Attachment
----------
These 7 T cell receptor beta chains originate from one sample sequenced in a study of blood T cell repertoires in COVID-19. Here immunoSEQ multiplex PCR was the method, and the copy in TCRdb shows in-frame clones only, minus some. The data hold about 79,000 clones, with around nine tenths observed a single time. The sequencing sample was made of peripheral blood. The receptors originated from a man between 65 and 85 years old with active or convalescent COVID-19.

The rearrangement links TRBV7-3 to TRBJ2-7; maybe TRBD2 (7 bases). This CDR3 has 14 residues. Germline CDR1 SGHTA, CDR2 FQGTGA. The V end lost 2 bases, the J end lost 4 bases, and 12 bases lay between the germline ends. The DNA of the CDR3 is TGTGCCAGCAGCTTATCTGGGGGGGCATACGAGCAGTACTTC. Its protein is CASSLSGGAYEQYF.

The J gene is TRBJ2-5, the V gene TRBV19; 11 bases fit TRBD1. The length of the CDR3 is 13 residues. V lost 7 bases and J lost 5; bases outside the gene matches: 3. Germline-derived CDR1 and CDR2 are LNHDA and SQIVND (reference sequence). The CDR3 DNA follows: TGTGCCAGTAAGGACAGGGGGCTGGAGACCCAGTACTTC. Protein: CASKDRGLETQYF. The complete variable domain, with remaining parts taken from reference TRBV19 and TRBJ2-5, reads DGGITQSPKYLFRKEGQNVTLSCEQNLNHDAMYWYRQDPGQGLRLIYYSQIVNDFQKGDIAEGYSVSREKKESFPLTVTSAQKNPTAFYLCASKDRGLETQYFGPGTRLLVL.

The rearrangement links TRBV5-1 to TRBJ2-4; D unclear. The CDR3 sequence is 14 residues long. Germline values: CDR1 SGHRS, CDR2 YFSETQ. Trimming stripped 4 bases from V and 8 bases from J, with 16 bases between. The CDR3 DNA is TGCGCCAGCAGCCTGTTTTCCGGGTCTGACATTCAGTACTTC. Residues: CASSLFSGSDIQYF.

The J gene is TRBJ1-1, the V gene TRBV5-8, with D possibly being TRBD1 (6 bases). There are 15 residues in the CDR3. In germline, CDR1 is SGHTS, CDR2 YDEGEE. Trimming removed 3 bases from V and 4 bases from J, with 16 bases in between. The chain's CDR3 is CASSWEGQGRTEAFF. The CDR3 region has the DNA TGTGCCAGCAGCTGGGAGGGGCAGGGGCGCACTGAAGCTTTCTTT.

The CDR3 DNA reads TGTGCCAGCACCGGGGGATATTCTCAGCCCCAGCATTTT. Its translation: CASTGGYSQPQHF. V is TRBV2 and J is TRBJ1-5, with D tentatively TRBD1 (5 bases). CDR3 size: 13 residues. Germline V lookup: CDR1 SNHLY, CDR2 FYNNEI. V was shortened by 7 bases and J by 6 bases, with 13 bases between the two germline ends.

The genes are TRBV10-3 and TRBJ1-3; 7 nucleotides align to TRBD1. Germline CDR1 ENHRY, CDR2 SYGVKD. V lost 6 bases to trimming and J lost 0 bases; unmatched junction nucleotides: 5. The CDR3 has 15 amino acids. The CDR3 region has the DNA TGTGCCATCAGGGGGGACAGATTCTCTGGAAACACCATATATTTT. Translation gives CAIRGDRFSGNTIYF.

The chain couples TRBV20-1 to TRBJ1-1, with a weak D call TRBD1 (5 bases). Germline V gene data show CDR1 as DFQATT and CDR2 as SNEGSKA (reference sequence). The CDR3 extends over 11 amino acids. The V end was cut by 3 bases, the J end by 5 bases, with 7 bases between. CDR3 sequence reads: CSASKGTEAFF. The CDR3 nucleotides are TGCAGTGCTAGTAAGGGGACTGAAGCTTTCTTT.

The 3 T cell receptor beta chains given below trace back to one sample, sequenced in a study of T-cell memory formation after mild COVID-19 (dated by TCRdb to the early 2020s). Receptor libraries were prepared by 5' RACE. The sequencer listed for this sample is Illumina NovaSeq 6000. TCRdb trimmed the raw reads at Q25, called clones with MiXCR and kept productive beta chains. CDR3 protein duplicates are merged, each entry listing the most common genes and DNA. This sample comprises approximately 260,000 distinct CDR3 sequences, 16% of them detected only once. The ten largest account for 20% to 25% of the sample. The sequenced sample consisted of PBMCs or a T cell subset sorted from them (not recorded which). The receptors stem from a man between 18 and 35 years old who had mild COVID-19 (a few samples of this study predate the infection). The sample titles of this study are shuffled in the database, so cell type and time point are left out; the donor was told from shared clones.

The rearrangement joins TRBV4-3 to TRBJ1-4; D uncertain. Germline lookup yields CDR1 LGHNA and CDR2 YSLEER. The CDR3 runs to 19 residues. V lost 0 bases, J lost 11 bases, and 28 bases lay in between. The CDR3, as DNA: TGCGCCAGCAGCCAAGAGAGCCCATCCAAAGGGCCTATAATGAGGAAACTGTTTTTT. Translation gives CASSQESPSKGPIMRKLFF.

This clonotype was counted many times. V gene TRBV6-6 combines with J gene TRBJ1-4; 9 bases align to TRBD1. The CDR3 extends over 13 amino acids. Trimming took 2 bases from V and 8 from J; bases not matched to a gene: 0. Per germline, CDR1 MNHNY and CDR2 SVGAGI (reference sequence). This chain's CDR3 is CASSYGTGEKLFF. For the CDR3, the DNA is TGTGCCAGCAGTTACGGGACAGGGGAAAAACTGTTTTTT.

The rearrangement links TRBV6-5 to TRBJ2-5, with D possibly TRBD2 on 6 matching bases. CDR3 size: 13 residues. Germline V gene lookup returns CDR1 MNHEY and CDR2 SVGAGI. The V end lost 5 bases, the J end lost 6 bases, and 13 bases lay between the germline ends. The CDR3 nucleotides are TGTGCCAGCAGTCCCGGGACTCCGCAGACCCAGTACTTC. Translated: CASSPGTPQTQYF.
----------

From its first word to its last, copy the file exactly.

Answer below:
These 7 T cell receptor beta chains originate from one sample sequenced in a study of blood T cell repertoires in COVID-19. Here immunoSEQ multiplex PCR was the method, and the copy in TCRdb shows in-frame clones only, minus some. The data hold about 79,000 clones, with around nine tenths observed a single time. The sequencing sample was made of peripheral blood. The receptors originated from a man between 65 and 85 years old with active or convalescent COVID-19.

The rearrangement links TRBV7-3 to TRBJ2-7; maybe TRBD2 (7 bases). This CDR3 has 14 residues. Germline CDR1 SGHTA, CDR2 FQGTGA. The V end lost 2 bases, the J end lost 4 bases, and 12 bases lay between the germline ends. The DNA of the CDR3 is TGTGCCAGCAGCTTATCTGGGGGGGCATACGAGCAGTACTTC. Its protein is CASSLSGGAYEQYF.

The J gene is TRBJ2-5, the V gene TRBV19; 11 bases fit TRBD1. The length of the CDR3 is 13 residues. V lost 7 bases and J lost 5; bases outside the gene matches: 3. Germline-derived CDR1 and CDR2 are LNHDA and SQIVND (reference sequence). The CDR3 DNA follows: TGTGCCAGTAAGGACAGGGGGCTGGAGACCCAGTACTTC. Protein: CASKDRGLETQYF. The complete variable domain, with remaining parts taken from reference TRBV19 and TRBJ2-5, reads DGGITQSPKYLFRKEGQNVTLSCEQNLNHDAMYWYRQDPGQGLRLIYYSQIVNDFQKGDIAEGYSVSREKKESFPLTVTSAQKNPTAFYLCASKDRGLETQYFGPGTRLLVL.

The rearrangement links TRBV5-1 to TRBJ2-4; D unclear. The CDR3 sequence is 14 residues long. Germline values: CDR1 SGHRS, CDR2 YFSETQ. Trimming stripped 4 bases from V and 8 bases from J, with 16 bases between. The CDR3 DNA is TGCGCCAGCAGCCTGTTTTCCGGGTCTGACATTCAGTACTTC. Residues: CASSLFSGSDIQYF.

The J gene is TRBJ1-1, the V gene TRBV5-8, with D possibly being TRBD1 (6 bases). There are 15 residues in the CDR3. In germline, CDR1 is SGHTS, CDR2 YDEGEE. Trimming removed 3 bases from V and 4 bases from J, with 16 bases in between. The chain's CDR3 is CASSWEGQGRTEAFF. The CDR3 region has the DNA TGTGCCAGCAGCTGGGAGGGGCAGGGGCGCACTGAAGCTTTCTTT.

The CDR3 DNA reads TGTGCCAGCACCGGGGGATATTCTCAGCCCCAGCATTTT. Its translation: CASTGGYSQPQHF. V is TRBV2 and J is TRBJ1-5, with D tentatively TRBD1 (5 bases). CDR3 size: 13 residues. Germline V lookup: CDR1 SNHLY, CDR2 FYNNEI. V was shortened by 7 bases and J by 6 bases, with 13 bases between the two germline ends.

The genes are TRBV10-3 and TRBJ1-3; 7 nucleotides align to TRBD1. Germline CDR1 ENHRY, CDR2 SYGVKD. V lost 6 bases to trimming and J lost 0 bases; unmatched junction nucleotides: 5. The CDR3 has 15 amino acids. The CDR3 region has the DNA TGTGCCATCAGGGGGGACAGATTCTCTGGAAACACCATATATTTT. Translation gives CAIRGDRFSGNTIYF.

The chain couples TRBV20-1 to TRBJ1-1, with a weak D call TRBD1 (5 bases). Germline V gene data show CDR1 as DFQATT and CDR2 as SNEGSKA (reference sequence). The CDR3 extends over 11 amino acids. The V end was cut by 3 bases, the J end by 5 bases, with 7 bases between. CDR3 sequence reads: CSASKGTEAFF. The CDR3 nucleotides are TGCAGTGCTAGTAAGGGGACTGAAGCTTTCTTT.

The 3 T cell receptor beta chains given below trace back to one sample, sequenced in a study of T-cell memory formation after mild COVID-19 (dated by TCRdb to the early 2020s). Receptor libraries were prepared by 5' RACE. The sequencer listed for this sample is Illumina NovaSeq 6000. TCRdb trimmed the raw reads at Q25, called clones with MiXCR and kept productive beta chains. CDR3 protein duplicates are merged, each entry listing the most common genes and DNA. This sample comprises approximately 260,000 distinct CDR3 sequences, 16% of them detected only once. The ten largest account for 20% to 25% of the sample. The sequenced sample consisted of PBMCs or a T cell subset sorted from them (not recorded which). The receptors stem from a man between 18 and 35 years old who had mild COVID-19 (a few samples of this study predate the infection). The sample titles of this study are shuffled in the database, so cell type and time point are left out; the donor was told from shared clones.

The rearrangement joins TRBV4-3 to TRBJ1-4; D uncertain. Germline lookup yields CDR1 LGHNA and CDR2 YSLEER. The CDR3 runs to 19 residues. V lost 0 bases, J lost 11 bases, and 28 bases lay in between. The CDR3, as DNA: TGCGCCAGCAGCCAAGAGAGCCCATCCAAAGGGCCTATAATGAGGAAACTGTTTTTT. Translation gives CASSQESPSKGPIMRKLFF.

This clonotype was counted many times. V gene TRBV6-6 combines with J gene TRBJ1-4; 9 bases align to TRBD1. The CDR3 extends over 13 amino acids. Trimming took 2 bases from V and 8 from J; bases not matched to a gene: 0. Per germline, CDR1 MNHNY and CDR2 SVGAGI (reference sequence). This chain's CDR3 is CASSYGTGEKLFF. For the CDR3, the DNA is TGTGCCAGCAGTTACGGGACAGGGGAAAAACTGTTTTTT.

The rearrangement links TRBV6-5 to TRBJ2-5, with D possibly TRBD2 on 6 matching bases. CDR3 size: 13 residues. Germline V gene lookup returns CDR1 MNHEY and CDR2 SVGAGI. The V end lost 5 bases, the J end lost 6 bases, and 13 bases lay between the germline ends. The CDR3 nucleotides are TGTGCCAGCAGTCCCGGGACTCCGCAGACCCAGTACTTC. Translated: CASSPGTPQTQYF.